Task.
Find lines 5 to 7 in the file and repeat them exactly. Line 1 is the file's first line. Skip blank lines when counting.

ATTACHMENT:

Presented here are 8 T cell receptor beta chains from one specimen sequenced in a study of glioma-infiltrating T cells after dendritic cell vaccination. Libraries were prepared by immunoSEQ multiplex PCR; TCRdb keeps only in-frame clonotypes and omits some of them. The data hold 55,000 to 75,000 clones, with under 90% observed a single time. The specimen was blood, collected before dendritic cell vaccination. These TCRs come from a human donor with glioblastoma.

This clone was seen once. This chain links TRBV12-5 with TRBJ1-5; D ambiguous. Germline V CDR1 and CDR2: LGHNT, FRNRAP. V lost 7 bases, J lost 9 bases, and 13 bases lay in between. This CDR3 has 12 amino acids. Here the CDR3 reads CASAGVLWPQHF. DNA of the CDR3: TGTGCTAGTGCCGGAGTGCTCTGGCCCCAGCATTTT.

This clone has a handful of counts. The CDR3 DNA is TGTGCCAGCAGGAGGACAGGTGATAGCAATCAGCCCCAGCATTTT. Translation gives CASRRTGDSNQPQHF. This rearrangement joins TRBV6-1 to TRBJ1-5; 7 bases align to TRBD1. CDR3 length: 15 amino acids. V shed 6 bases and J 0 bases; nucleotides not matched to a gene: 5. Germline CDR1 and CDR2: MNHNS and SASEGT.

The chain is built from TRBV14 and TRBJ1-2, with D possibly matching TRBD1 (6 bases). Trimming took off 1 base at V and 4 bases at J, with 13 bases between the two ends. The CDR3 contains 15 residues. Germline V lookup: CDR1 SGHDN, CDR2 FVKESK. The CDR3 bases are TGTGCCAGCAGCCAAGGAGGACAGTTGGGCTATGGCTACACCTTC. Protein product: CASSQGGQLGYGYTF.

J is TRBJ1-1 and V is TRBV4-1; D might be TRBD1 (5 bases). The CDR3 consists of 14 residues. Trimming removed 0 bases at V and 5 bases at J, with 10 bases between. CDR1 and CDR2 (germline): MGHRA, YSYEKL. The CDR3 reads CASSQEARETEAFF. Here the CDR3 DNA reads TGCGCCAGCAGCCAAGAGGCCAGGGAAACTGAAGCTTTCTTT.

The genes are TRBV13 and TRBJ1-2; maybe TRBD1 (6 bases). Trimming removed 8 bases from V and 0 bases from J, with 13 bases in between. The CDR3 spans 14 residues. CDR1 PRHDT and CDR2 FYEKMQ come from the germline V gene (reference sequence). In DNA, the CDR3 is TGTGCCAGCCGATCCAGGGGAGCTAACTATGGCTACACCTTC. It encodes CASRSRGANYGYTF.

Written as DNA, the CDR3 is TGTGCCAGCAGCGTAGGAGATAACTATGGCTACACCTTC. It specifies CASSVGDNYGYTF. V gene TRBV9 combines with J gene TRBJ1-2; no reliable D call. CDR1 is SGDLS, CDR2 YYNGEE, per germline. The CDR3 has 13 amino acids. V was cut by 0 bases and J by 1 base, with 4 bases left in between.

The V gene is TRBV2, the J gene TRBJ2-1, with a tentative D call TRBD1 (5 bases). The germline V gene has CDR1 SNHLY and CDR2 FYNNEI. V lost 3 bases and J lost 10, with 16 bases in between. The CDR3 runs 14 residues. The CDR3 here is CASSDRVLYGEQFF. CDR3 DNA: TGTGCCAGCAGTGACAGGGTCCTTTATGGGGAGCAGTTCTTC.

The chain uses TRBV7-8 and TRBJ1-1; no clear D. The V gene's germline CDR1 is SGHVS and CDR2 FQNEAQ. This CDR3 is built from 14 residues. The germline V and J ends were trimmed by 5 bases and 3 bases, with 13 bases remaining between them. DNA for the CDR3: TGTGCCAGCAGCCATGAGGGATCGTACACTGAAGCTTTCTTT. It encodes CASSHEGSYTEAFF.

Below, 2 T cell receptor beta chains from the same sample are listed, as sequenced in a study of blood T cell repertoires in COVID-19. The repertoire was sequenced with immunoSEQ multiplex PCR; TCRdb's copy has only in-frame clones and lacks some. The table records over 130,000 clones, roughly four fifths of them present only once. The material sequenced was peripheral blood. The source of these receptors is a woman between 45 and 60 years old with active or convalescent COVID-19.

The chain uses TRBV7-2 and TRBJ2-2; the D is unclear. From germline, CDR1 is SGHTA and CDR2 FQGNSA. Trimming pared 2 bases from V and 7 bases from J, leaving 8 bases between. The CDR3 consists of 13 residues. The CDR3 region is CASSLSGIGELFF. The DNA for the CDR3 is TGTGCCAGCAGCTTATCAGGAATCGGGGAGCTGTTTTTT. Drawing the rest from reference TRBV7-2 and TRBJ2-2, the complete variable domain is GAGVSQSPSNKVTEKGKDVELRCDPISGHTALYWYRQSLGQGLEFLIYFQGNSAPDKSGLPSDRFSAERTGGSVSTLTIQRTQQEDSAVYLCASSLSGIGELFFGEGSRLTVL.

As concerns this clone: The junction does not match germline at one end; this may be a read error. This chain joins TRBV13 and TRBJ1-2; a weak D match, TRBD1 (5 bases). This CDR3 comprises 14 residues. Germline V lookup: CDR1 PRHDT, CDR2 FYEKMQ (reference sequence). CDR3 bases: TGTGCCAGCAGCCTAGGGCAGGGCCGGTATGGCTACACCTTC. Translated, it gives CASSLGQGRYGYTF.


J is TRBJ1-1 and V is TRBV4-1; D might be TRBD1 (5 bases). The CDR3 consists of 14 residues. Trimming removed 0 bases at V and 5 bases at J, with 10 bases between. CDR1 and CDR2 (germline): MGHRA, YSYEKL. The CDR3 reads CASSQEARETEAFF. Here the CDR3 DNA reads TGCGCCAGCAGCCAAGAGGCCAGGGAAACTGAAGCTTTCTTT.

The genes are TRBV13 and TRBJ1-2; maybe TRBD1 (6 bases). Trimming removed 8 bases from V and 0 bases from J, with 13 bases in between. The CDR3 spans 14 residues. CDR1 PRHDT and CDR2 FYEKMQ come from the germline V gene (reference sequence). In DNA, the CDR3 is TGTGCCAGCCGATCCAGGGGAGCTAACTATGGCTACACCTTC. It encodes CASRSRGANYGYTF.

Written as DNA, the CDR3 is TGTGCCAGCAGCGTAGGAGATAACTATGGCTACACCTTC. It specifies CASSVGDNYGYTF. V gene TRBV9 combines with J gene TRBJ1-2; no reliable D call. CDR1 is SGDLS, CDR2 YYNGEE, per germline. The CDR3 has 13 amino acids. V was cut by 0 bases and J by 1 base, with 4 bases left in between.